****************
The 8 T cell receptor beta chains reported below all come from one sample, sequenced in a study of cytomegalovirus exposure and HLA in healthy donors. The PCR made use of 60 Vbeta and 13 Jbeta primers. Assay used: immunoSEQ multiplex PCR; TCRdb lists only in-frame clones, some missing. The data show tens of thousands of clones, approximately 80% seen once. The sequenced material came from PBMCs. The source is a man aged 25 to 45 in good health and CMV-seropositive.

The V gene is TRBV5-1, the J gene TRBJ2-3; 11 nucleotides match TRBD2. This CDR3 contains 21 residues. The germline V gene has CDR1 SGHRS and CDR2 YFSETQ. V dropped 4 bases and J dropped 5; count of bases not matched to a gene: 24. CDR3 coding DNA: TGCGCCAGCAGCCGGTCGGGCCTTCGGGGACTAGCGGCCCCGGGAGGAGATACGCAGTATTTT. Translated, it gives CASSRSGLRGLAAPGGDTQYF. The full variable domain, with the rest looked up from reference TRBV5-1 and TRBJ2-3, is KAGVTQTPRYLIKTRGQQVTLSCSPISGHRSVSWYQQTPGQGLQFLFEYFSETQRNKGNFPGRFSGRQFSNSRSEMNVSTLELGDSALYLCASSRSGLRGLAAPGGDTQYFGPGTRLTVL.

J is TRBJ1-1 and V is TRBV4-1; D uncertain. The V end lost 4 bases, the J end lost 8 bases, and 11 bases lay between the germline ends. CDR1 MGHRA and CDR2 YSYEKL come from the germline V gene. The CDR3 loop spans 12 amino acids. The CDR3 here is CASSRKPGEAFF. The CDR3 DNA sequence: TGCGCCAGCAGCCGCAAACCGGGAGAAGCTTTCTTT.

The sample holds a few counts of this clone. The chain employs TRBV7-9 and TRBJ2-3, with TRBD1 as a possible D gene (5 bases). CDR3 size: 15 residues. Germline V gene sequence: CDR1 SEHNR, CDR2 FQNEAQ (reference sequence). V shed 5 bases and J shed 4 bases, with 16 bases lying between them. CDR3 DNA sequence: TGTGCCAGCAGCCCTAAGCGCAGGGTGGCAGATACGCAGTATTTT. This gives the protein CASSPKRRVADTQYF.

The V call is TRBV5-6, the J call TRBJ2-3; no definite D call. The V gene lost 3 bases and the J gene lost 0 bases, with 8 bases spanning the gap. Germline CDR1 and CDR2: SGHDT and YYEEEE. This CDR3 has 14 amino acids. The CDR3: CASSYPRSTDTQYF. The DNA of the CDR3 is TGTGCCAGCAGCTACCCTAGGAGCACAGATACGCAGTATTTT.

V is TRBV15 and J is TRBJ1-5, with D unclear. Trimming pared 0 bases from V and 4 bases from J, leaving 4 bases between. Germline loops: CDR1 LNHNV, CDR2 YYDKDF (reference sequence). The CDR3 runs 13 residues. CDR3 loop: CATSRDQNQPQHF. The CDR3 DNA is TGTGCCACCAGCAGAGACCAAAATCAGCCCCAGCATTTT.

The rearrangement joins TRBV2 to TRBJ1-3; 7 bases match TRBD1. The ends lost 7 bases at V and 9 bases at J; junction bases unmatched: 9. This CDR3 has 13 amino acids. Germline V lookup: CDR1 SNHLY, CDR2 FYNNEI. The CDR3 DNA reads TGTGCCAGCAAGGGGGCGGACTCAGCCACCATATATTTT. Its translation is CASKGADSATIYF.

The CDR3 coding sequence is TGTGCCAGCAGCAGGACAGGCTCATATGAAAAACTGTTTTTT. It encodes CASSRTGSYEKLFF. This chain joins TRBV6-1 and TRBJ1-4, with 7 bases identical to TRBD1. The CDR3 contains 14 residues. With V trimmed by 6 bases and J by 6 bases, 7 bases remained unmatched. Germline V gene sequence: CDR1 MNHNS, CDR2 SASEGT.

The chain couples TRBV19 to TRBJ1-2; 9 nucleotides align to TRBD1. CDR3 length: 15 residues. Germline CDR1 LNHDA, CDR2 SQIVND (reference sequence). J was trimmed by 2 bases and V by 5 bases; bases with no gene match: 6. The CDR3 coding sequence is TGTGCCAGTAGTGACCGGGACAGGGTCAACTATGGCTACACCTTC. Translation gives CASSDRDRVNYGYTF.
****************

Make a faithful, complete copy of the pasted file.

The 8 T cell receptor beta chains reported below all come from one sample, sequenced in a study of cytomegalovirus exposure and HLA in healthy donors. The PCR made use of 60 Vbeta and 13 Jbeta primers. Assay used: immunoSEQ multiplex PCR; TCRdb lists only in-frame clones, some missing. The data show tens of thousands of clones, approximately 80% seen once. The sequenced material came from PBMCs. The source is a man aged 25 to 45 in good health and CMV-seropositive.

The V gene is TRBV5-1, the J gene TRBJ2-3; 11 nucleotides match TRBD2. This CDR3 contains 21 residues. The germline V gene has CDR1 SGHRS and CDR2 YFSETQ. V dropped 4 bases and J dropped 5; count of bases not matched to a gene: 24. CDR3 coding DNA: TGCGCCAGCAGCCGGTCGGGCCTTCGGGGACTAGCGGCCCCGGGAGGAGATACGCAGTATTTT. Translated, it gives CASSRSGLRGLAAPGGDTQYF. The full variable domain, with the rest looked up from reference TRBV5-1 and TRBJ2-3, is KAGVTQTPRYLIKTRGQQVTLSCSPISGHRSVSWYQQTPGQGLQFLFEYFSETQRNKGNFPGRFSGRQFSNSRSEMNVSTLELGDSALYLCASSRSGLRGLAAPGGDTQYFGPGTRLTVL.

J is TRBJ1-1 and V is TRBV4-1; D uncertain. The V end lost 4 bases, the J end lost 8 bases, and 11 bases lay between the germline ends. CDR1 MGHRA and CDR2 YSYEKL come from the germline V gene. The CDR3 loop spans 12 amino acids. The CDR3 here is CASSRKPGEAFF. The CDR3 DNA sequence: TGCGCCAGCAGCCGCAAACCGGGAGAAGCTTTCTTT.

The sample holds a few counts of this clone. The chain employs TRBV7-9 and TRBJ2-3, with TRBD1 as a possible D gene (5 bases). CDR3 size: 15 residues. Germline V gene sequence: CDR1 SEHNR, CDR2 FQNEAQ (reference sequence). V shed 5 bases and J shed 4 bases, with 16 bases lying between them. CDR3 DNA sequence: TGTGCCAGCAGCCCTAAGCGCAGGGTGGCAGATACGCAGTATTTT. This gives the protein CASSPKRRVADTQYF.

The V call is TRBV5-6, the J call TRBJ2-3; no definite D call. The V gene lost 3 bases and the J gene lost 0 bases, with 8 bases spanning the gap. Germline CDR1 and CDR2: SGHDT and YYEEEE. This CDR3 has 14 amino acids. The CDR3: CASSYPRSTDTQYF. The DNA of the CDR3 is TGTGCCAGCAGCTACCCTAGGAGCACAGATACGCAGTATTTT.

V is TRBV15 and J is TRBJ1-5, with D unclear. Trimming pared 0 bases from V and 4 bases from J, leaving 4 bases between. Germline loops: CDR1 LNHNV, CDR2 YYDKDF (reference sequence). The CDR3 runs 13 residues. CDR3 loop: CATSRDQNQPQHF. The CDR3 DNA is TGTGCCACCAGCAGAGACCAAAATCAGCCCCAGCATTTT.

The rearrangement joins TRBV2 to TRBJ1-3; 7 bases match TRBD1. The ends lost 7 bases at V and 9 bases at J; junction bases unmatched: 9. This CDR3 has 13 amino acids. Germline V lookup: CDR1 SNHLY, CDR2 FYNNEI. The CDR3 DNA reads TGTGCCAGCAAGGGGGCGGACTCAGCCACCATATATTTT. Its translation is CASKGADSATIYF.

The CDR3 coding sequence is TGTGCCAGCAGCAGGACAGGCTCATATGAAAAACTGTTTTTT. It encodes CASSRTGSYEKLFF. This chain joins TRBV6-1 and TRBJ1-4, with 7 bases identical to TRBD1. The CDR3 contains 14 residues. With V trimmed by 6 bases and J by 6 bases, 7 bases remained unmatched. Germline V gene sequence: CDR1 MNHNS, CDR2 SASEGT.

The chain couples TRBV19 to TRBJ1-2; 9 nucleotides align to TRBD1. CDR3 length: 15 residues. Germline CDR1 LNHDA, CDR2 SQIVND (reference sequence). J was trimmed by 2 bases and V by 5 bases; bases with no gene match: 6. The CDR3 coding sequence is TGTGCCAGTAGTGACCGGGACAGGGTCAACTATGGCTACACCTTC. Translation gives CASSDRDRVNYGYTF.